Shares in Sezzle Inc., the Minneapolis-based electronic payments company, fell sharply this week after a California regulator said the company's online-payment system amounted to a loan scheme that should be subject to state law.

Sezzle shares lost one-third of their value in trading on Thursday and Friday on the Australia Stock Exchange, where the firm went public last year. Investors reacted to the company's disclosure Thursday in Australia that its application for a license under the California Financing Law was denied earlier in the week.

The California Department of Business Oversight said it denied the application after determining Sezzle's buy-now-pay-later service differs from the installment-payment plans that are common among retailers. Instead, it said the system is effectively a short-term loan that "may be worse for consumers than comparable, regulated options."

The agency subsequently denied the license because it said Sezzle engaged "in the business of a finance lender without obtaining a license." Sezzle has 15 days to respond to the decision.

The decision, along with a subsequent statement involving another payments company, appear to be an effort by the California agency to apply greater regulatory oversight on the fast-growing alternative payments business. But in November, the same agency granted a license to one of Sezzle's biggest competitors in the buy-now-pay-later business, Afterpay Inc. of Australia.

A spokesman for the agency said Friday it did not have an immediate comment. The agency's top leader, Manuel Alvarez, is a former chief counsel at Affirm, a San Francisco-based company whose services include an online-payments system.

Sezzle executives declined to comment on Friday, citing the ongoing regulatory process. But in a statement to securities regulators and investors in Australia earlier in the day, the company said, "Sezzle's position is that it does not operate as a lender but under a different financing model as a sales finance company and does not make loans."

Sezzle applied for a license under the California Financing Law in September, saying that it eventually aims to provide direct financing to consumers. Currently, a shopper who pays for an online purchase using Sezzle triggers a process in which the merchant fulfills the order while assigning the sales contract to Sezzle.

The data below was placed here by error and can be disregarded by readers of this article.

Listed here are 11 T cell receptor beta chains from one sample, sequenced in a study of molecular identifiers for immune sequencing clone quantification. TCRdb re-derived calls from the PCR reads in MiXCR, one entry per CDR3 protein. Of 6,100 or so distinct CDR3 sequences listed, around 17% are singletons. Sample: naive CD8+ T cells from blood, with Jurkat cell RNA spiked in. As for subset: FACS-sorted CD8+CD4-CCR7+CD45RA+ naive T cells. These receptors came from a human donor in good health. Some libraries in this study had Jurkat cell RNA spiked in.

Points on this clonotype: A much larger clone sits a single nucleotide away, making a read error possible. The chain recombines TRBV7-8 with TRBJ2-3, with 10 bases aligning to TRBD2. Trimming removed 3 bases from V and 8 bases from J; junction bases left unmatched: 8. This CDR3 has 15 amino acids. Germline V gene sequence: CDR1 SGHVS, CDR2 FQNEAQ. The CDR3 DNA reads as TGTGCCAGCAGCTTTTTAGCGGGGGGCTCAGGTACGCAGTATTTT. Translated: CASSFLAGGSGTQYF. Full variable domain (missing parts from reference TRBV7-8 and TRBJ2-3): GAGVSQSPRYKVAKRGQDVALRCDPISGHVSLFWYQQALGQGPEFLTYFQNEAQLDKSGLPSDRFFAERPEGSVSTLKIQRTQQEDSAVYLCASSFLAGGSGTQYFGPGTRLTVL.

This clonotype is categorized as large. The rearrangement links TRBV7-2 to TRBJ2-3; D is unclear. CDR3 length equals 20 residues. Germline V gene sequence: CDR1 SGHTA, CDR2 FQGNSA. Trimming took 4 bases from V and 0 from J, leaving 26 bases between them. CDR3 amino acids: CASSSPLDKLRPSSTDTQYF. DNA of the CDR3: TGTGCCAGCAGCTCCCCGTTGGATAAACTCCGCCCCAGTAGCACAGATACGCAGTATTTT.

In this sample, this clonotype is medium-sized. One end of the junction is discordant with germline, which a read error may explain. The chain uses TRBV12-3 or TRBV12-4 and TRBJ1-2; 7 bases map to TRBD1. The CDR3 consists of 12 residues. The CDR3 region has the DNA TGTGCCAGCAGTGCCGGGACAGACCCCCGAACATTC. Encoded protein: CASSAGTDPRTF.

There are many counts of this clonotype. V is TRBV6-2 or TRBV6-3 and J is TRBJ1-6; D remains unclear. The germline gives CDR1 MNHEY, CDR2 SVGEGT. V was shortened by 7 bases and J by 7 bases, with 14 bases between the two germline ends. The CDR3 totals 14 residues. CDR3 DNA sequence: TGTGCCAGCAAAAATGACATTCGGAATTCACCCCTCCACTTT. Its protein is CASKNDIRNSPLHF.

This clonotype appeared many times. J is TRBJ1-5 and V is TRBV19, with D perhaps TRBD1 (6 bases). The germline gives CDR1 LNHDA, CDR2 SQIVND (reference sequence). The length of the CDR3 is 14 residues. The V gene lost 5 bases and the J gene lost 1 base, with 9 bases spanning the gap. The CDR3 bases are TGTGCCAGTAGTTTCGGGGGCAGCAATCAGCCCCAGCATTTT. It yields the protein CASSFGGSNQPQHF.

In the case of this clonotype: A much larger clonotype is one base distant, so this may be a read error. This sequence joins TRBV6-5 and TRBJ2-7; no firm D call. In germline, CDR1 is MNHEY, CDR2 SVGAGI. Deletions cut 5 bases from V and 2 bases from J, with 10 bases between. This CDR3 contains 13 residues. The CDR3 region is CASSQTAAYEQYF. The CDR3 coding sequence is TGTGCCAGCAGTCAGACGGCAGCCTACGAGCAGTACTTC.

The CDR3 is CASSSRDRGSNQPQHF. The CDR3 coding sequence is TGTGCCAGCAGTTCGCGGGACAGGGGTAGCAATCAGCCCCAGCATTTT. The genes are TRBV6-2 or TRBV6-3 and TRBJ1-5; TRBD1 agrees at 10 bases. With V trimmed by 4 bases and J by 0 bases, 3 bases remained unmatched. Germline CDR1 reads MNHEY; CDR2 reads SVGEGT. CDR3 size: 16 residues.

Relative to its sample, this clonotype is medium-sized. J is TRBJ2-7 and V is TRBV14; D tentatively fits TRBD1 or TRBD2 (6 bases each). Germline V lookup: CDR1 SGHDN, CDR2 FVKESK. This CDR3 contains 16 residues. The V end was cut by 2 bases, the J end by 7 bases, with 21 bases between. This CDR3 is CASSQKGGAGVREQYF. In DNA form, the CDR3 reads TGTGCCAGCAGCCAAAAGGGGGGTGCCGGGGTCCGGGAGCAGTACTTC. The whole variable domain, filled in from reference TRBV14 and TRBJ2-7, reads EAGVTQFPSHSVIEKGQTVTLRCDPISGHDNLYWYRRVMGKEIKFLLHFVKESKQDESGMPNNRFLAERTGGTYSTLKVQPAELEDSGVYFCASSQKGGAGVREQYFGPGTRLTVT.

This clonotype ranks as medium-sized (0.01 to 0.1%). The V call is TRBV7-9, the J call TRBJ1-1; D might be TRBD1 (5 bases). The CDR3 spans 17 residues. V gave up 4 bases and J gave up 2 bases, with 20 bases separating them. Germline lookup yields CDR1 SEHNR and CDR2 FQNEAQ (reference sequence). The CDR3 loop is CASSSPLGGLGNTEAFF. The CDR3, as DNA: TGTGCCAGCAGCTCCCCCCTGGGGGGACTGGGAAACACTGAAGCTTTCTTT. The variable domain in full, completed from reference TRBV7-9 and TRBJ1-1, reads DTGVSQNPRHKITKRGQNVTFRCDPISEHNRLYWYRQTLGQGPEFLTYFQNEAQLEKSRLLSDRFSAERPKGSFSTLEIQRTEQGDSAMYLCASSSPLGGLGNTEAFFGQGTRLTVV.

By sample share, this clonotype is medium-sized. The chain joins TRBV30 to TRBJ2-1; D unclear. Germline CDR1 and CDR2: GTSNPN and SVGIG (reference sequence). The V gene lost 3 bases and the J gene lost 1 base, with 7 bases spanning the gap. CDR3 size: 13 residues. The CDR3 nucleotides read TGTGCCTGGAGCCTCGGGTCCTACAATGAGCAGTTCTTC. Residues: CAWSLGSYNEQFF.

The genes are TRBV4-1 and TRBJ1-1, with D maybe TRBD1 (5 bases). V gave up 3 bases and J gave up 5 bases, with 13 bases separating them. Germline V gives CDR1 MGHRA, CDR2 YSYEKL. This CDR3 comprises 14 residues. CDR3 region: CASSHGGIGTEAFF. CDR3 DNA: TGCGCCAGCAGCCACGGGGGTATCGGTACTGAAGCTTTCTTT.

Such a step is permissible under California law. But the California agency, after reviewing Sezzle's application, determined that the company's relationship with merchants is extensive enough that the transactions should be considered loans to the merchants' shoppers. While noting that no California court has ruled on the issue, the agency cited several principles to buttress its decision, including that Sezzle and merchants don't fully disclose Sezzle's role and the terms of a transaction to shoppers.

The agency issued a separate statement warning that another provider of deferred-payment services to online shoppers, which it did not name, may also be in violation of the state's finance law.

In that statement, the agency said such payment services may be deemed loans under several circumstances, including when "the financing transaction is not otherwise regulated."

The "buy now, pay later" structure of Sezzle's payment system is more common outside the United States. Afterpay popularized it in Australia and a Swedish company, Klarna, provides it in Europe. Both firms are racing with Sezzle to sign up retailers in the United States.

Under such systems, an online shopper chooses Sezzle or one of its competitors instead of a credit card at checkout. The customer pays 25% of the purchase, with the payments firm paying the other 75% to the merchant. The payments firm then sets up a no-interest, six-week repayment plan with the shopper. The payments firm is paid a percentage of the value of the transaction from the merchant, similar to how credit card firms make revenue. The payments firms charge additional fees to the shoppers if they miss payments.